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Unwatchable: A True Story

April 20, 2009


Next week marks the one-year anniversary of the Unwatchable project. As a writer for the film blog The Screengrab, there’s one thing I learned early on: the blog requires constant care and feeding. If you want to draw the eyeballs from other sites and keep the page views coming, you need a steady stream of new content, and those of us who have heard the call of this noble vocation must provide this content whether we feel inspired or not. So it helps to come up with a handful of go-to features you can call upon whenever you can’t think of anything else to write about. One day I posted about an article I’d read in The Guardian by Sam Richards, who had subjected himself to a few entries from the 100 lowest-ranked movies on the Internet Movie Database. Yes, many people know that the IMDb maintains a list of the Top 250 Movies as voted on by you, the moviegoing, computer-literate public (and there was a bit of a kerfuffle last year when The Dark Knight briefly overtook The Godfather for the top spot), but did you know they also keep track of the Bottom 100 Movies? You did if you’ve been reading Unwatchable. Anyone can watch a few of the 100 worst movies of all time, I reasoned. But who would be foolish enough to watch all of them? Only me.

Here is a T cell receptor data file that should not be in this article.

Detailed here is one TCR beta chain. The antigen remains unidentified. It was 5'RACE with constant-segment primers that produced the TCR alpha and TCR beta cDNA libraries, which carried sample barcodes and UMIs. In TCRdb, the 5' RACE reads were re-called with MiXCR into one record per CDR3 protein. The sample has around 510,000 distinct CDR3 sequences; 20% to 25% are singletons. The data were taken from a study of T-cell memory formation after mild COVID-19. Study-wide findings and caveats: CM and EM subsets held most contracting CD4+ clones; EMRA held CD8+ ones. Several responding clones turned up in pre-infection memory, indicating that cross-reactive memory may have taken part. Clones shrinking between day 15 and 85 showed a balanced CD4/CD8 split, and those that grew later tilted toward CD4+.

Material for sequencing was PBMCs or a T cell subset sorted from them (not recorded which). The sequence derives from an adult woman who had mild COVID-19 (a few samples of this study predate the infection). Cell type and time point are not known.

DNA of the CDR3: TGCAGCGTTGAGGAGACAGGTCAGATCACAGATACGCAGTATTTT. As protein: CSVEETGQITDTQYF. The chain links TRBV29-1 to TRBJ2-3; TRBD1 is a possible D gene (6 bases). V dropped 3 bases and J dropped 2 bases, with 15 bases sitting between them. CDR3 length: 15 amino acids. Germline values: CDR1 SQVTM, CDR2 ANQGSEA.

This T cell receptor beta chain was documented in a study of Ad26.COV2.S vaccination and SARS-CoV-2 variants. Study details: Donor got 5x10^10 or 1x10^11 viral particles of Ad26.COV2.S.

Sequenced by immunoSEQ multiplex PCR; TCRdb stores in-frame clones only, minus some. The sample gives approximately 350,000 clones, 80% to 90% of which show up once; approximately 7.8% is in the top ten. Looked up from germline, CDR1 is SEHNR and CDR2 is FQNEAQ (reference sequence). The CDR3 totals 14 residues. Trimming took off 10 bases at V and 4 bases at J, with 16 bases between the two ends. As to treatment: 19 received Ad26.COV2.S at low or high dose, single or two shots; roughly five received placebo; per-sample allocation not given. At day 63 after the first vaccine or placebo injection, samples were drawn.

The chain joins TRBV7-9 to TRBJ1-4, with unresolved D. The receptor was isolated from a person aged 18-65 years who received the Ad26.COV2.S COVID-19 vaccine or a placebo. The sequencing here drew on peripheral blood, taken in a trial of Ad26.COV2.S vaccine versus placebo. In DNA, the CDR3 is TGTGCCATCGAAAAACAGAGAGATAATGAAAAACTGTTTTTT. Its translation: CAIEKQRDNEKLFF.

And so, starting with #100 (Devil Fish), I began my ascent towards to the top of the heap – in this case, the garbage heap. As of this writing, I have made it up to #37 (Bad Girls from Valley High), and I figure to hit the top ten – er, bottom ten – by summer’s end, which will surely be cause for celebration. There have been a few pitfalls along the way; so far, four or five movies have proved impossible to find, but since the Bottom 100 is a continually evolving list (because it’s determined by the votes of IMDb users), I am able to find adequate substitutions by consulting a later version of the list than the one I’m using. Another problem is the number of films that made the list mainly because they were featured on Mystery Science Theater 3000.  I hate when this happens, partly because it doesn’t feel organic – someone told you that movie was bad, you didn’t decide it for yourself – but mostly because they’ve already used most of the good jokes.

Anyway, I’ve managed to hold onto my sanity so far, but if you haven’t been following my adventures, here’s your chance!  You can start with the link to Bad Girls from Valley High above and work your way backwards, or you can check out these recaps I put together when I reached the halfway point:






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